Technological Change And The Transport Of Natural Gas
By Dr. Gary K. Busch 28/14/14
Nov 30, 2014 - 9:00:08 AM

Natural gas is one of the cleanest burning fossil fuels. It has always been relatively abundant as a by-product of the refining of petroleum, although often 'flared' as a result of the difficulties in storing and transporting the large volumes of gas produced. It is also very "green", as it consumes less fresh water and takes up less land per unit of energy delivered. Now, with the staggering advances of 'fracking' in North America, the supply of natural gas has emerged as a major commodity in international trade and the 'fuel of choice' in an ever-growing series of applications, including a feedstock source in important chemical applications.

There are large volumes of natural gas produced in the U.S. and Canada; in fact in volumes larger than the ability of the North American market to consume on its own. Fortunately the new abundance of natural gas coincides with the political problem of European states; reliance on Russia as a prime supplier of its gas and the fallout over the question of the Russian quest for dominance of the Ukraine.

The concatenation of these developments will have both an economic as well as a political impact on the market for natural gas. However, the resolution of the problems of delivering regular and unimpeded gas supplies to Europe and other consuming nations in Asia depends on the ability to store and deliver the gas from its source to the consuming nation efficiently and cheaply. Fortunately the development and expansion of a natural gas market has been done in parallel with the new technology of gas delivery systems.

Traditional transportation of natural gas has been done through a web of pipelines which criss-cross North America as well as through a smaller concentration of pipelines in Europe, Asia and the Middle East. Natural gas is pumped through these pipelines and delivered to distribution points which take the gas received and deliver it to customers. Nothing is done to the gas but pressuring and blowing it through the pipeline. The nature of the gas remains unchanged. This is a sufficient system to transfer and deliver gas on land as the pipeline carries the gas from point to point. However, it is very inefficient in the moving of gas between non-adjacent countries as the volume of the gas is too great to handle by non-specialised marine vessels.


The response to the challenge of storing and shipping natural gas was to use cryogenic procedures to liquefy the natural gas through refrigeration to less than -161 degrees Centigrade (the boiling point of methane at atmospheric pressure).By liquefying the gas the volume of the gas is reduced 600 times, making it easier to store and to ship. The freezing of the natural gas is done in a specialised unit, called a 'train'. It includes a process of purification of the gas before it is frozen so the Liquefied Natural Gas is free of impurities.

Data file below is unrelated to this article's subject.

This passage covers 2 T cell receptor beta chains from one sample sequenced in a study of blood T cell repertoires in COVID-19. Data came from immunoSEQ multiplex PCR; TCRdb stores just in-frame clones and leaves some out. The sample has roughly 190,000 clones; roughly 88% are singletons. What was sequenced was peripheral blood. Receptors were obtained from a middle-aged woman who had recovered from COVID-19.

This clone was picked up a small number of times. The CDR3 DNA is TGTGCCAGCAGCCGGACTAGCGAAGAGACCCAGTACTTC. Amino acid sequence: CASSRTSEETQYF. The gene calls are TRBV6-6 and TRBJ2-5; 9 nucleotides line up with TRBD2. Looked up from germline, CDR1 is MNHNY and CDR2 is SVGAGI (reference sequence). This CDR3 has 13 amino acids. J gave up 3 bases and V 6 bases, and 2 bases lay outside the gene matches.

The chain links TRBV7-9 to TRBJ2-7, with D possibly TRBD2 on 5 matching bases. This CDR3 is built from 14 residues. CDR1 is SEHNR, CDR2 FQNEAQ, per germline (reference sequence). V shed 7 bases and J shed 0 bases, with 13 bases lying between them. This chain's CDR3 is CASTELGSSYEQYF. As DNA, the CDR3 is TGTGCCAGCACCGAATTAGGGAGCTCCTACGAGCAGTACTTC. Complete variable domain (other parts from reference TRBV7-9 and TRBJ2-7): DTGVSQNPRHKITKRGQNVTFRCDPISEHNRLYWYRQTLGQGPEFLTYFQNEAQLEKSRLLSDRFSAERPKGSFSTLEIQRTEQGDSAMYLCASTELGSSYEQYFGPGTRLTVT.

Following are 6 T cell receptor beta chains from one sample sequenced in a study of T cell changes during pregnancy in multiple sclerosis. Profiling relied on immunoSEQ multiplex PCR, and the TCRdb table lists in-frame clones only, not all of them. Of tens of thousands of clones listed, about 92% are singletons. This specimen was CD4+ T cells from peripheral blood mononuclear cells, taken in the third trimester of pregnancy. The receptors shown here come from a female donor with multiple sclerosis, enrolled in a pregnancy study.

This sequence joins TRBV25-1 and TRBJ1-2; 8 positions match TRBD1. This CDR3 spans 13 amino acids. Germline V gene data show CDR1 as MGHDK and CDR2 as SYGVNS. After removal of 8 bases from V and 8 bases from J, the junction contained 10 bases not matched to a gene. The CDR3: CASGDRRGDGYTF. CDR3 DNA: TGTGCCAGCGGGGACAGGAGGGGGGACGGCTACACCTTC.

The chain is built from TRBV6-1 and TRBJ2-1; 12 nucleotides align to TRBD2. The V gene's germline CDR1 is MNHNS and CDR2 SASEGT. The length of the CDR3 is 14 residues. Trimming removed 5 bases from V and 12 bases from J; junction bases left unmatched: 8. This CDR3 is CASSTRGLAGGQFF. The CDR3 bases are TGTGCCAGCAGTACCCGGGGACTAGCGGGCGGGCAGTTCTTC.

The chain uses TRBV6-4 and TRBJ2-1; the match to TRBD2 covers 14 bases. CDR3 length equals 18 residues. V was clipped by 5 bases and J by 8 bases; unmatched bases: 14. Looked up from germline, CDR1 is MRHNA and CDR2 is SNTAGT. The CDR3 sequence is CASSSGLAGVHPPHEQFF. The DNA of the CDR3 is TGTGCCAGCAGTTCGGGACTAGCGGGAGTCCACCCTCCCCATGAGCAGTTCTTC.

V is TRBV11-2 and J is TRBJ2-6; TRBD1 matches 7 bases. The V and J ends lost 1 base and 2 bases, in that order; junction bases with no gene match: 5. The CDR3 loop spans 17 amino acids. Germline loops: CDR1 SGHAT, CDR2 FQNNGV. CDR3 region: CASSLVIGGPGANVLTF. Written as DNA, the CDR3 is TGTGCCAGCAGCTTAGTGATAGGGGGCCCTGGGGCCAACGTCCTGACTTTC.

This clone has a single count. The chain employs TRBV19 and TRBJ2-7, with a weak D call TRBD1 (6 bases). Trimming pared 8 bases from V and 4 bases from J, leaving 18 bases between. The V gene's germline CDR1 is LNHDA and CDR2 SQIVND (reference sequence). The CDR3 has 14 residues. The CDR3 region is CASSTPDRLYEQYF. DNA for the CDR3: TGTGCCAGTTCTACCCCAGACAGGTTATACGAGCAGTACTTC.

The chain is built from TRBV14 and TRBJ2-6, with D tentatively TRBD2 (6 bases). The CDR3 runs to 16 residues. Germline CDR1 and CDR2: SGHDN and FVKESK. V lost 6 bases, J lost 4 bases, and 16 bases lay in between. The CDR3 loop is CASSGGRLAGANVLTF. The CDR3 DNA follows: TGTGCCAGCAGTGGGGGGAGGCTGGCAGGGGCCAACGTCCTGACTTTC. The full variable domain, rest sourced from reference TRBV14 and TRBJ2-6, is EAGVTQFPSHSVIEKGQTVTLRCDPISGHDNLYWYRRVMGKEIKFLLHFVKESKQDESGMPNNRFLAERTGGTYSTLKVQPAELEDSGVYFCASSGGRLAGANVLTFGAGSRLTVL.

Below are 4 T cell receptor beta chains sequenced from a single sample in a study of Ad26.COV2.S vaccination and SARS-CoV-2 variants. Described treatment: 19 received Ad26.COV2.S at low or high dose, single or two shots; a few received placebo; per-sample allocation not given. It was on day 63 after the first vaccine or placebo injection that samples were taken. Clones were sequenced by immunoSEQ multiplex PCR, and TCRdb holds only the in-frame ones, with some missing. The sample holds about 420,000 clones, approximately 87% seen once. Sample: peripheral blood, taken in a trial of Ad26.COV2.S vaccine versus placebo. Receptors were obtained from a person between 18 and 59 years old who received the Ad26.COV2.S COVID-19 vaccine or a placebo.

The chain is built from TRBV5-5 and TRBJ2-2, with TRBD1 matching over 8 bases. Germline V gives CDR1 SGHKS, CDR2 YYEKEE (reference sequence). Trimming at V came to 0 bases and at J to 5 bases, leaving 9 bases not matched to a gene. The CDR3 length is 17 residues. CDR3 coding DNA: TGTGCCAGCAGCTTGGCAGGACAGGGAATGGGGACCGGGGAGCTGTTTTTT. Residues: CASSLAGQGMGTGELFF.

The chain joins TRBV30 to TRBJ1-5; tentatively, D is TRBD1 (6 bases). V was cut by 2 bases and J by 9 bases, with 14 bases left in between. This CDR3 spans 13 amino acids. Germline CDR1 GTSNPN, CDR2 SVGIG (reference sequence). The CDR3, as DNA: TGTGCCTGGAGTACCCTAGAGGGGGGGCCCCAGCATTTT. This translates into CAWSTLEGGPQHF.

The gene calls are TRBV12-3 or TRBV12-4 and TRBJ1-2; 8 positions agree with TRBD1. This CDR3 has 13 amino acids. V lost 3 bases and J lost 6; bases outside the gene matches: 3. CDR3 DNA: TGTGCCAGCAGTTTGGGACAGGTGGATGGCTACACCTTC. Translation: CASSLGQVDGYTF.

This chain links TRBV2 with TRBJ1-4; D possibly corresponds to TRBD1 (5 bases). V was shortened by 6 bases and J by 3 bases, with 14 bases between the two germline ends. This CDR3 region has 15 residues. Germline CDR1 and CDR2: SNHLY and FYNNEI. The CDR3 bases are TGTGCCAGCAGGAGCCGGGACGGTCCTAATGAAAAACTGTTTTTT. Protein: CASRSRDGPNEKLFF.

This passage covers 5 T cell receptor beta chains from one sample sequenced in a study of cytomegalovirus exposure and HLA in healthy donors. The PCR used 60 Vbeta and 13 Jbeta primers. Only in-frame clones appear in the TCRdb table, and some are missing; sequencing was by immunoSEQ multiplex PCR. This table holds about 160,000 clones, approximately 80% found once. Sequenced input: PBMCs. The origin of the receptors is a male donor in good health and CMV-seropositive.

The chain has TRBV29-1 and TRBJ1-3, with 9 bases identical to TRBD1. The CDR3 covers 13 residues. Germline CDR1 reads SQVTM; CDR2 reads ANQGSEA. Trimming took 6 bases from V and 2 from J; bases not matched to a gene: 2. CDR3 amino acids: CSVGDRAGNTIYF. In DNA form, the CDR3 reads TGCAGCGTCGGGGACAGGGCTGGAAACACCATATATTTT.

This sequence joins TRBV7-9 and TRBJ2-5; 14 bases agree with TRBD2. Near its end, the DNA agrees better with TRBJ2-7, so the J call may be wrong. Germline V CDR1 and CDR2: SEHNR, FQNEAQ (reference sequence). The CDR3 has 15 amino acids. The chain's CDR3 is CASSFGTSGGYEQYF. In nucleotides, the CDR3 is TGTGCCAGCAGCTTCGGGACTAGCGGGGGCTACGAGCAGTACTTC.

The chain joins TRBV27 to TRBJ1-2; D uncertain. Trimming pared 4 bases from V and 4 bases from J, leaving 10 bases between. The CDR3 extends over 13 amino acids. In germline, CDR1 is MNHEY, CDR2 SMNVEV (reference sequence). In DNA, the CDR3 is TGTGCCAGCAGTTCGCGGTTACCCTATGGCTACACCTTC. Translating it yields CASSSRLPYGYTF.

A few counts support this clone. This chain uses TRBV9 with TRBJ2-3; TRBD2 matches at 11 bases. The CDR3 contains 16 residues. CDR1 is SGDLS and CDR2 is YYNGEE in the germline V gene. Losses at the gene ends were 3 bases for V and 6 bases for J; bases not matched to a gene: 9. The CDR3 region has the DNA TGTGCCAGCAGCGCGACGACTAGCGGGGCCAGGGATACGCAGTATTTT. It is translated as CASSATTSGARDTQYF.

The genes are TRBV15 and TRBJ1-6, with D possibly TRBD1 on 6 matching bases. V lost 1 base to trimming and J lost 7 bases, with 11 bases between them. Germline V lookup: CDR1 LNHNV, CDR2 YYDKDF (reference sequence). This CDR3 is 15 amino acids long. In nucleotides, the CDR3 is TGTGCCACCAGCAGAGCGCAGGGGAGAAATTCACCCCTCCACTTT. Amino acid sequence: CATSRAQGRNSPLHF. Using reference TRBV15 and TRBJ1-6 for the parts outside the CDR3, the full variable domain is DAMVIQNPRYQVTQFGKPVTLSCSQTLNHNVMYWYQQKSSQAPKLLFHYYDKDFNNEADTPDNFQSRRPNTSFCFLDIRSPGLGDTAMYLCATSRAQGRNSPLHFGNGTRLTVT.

Each LNG plant consists of one or more trains to compress natural gas into the liquefied natural gas. A typical train consists of a compression area, propane condenser area, methane, and ethane areas. They are very expensive to build. These trains are fed by pipelines on the land and pass the liquefied gas into specialised marine vessels docked at the train. These vessels are loaded at the train and sail to a receiving train at the import end. The process is reversed on delivery in a receiving, regasification, train.

A typical LNG train

Specialised Marine Vessels:

The liquefied gas cannot be loaded into normal bulk carriers or tankers. The vessels used to carry LNG are like giant Thermos bottles. They are built like conventional tankers but include a variant of one of two systems. For the most part the majority of LNG vessels use the Moss Bottle system. The have these 'bottles' inside the vessel.

Moss-style LNG tankers use individual, spherical storage tanks built separately and set in place in the hull.

Membrane-Type Carrier

The other type of vessel is a 'membrane' carrier where, instead of bottles, the refrigerated sections are built into the vessel itself. They carry less gas but are easier to sail. However, unlike the Moss bottles they are subject to 'sloshing'. Sloshing refers to waves being generated inside an LNG tank as the vessel plies the ocean... These waves can damage the tank and the vertical pump so, for safety's sake the amount of LNG it can carry ranges between 10% and 70% because of coping with sloshing.

Keeping a minimum of 10% in the tank (or 'heel') is required to keep the tanks cold for the next load but adds to the effect of 'boil-off' in both types of carriers as some gas leaks inevitably occur in transit.

These LNG carriers have grown in size and number as the trade in LNG has increased.

There are some important trade-offs in the size of LNG vessels. While the new Q-max vessels are 1,132 feet long and 177 feet wide, they have a draught of 39 feet of water (about 12 metres).The draught (the depth of water available for a vessel alongside a berth) is often too deep for many existing ports with receiving trains for LNG. They are called Q-max vessels as they have been designed for the draught restrictions of Qatar. Most LNG vessels are around 950 feet, with about 10.2 metres draught and carry between 125,000 to 175,000 cubic metres of gas. In 2013 these LNG vessels carried about 11.5 trillion cubic feet of LNG.[i]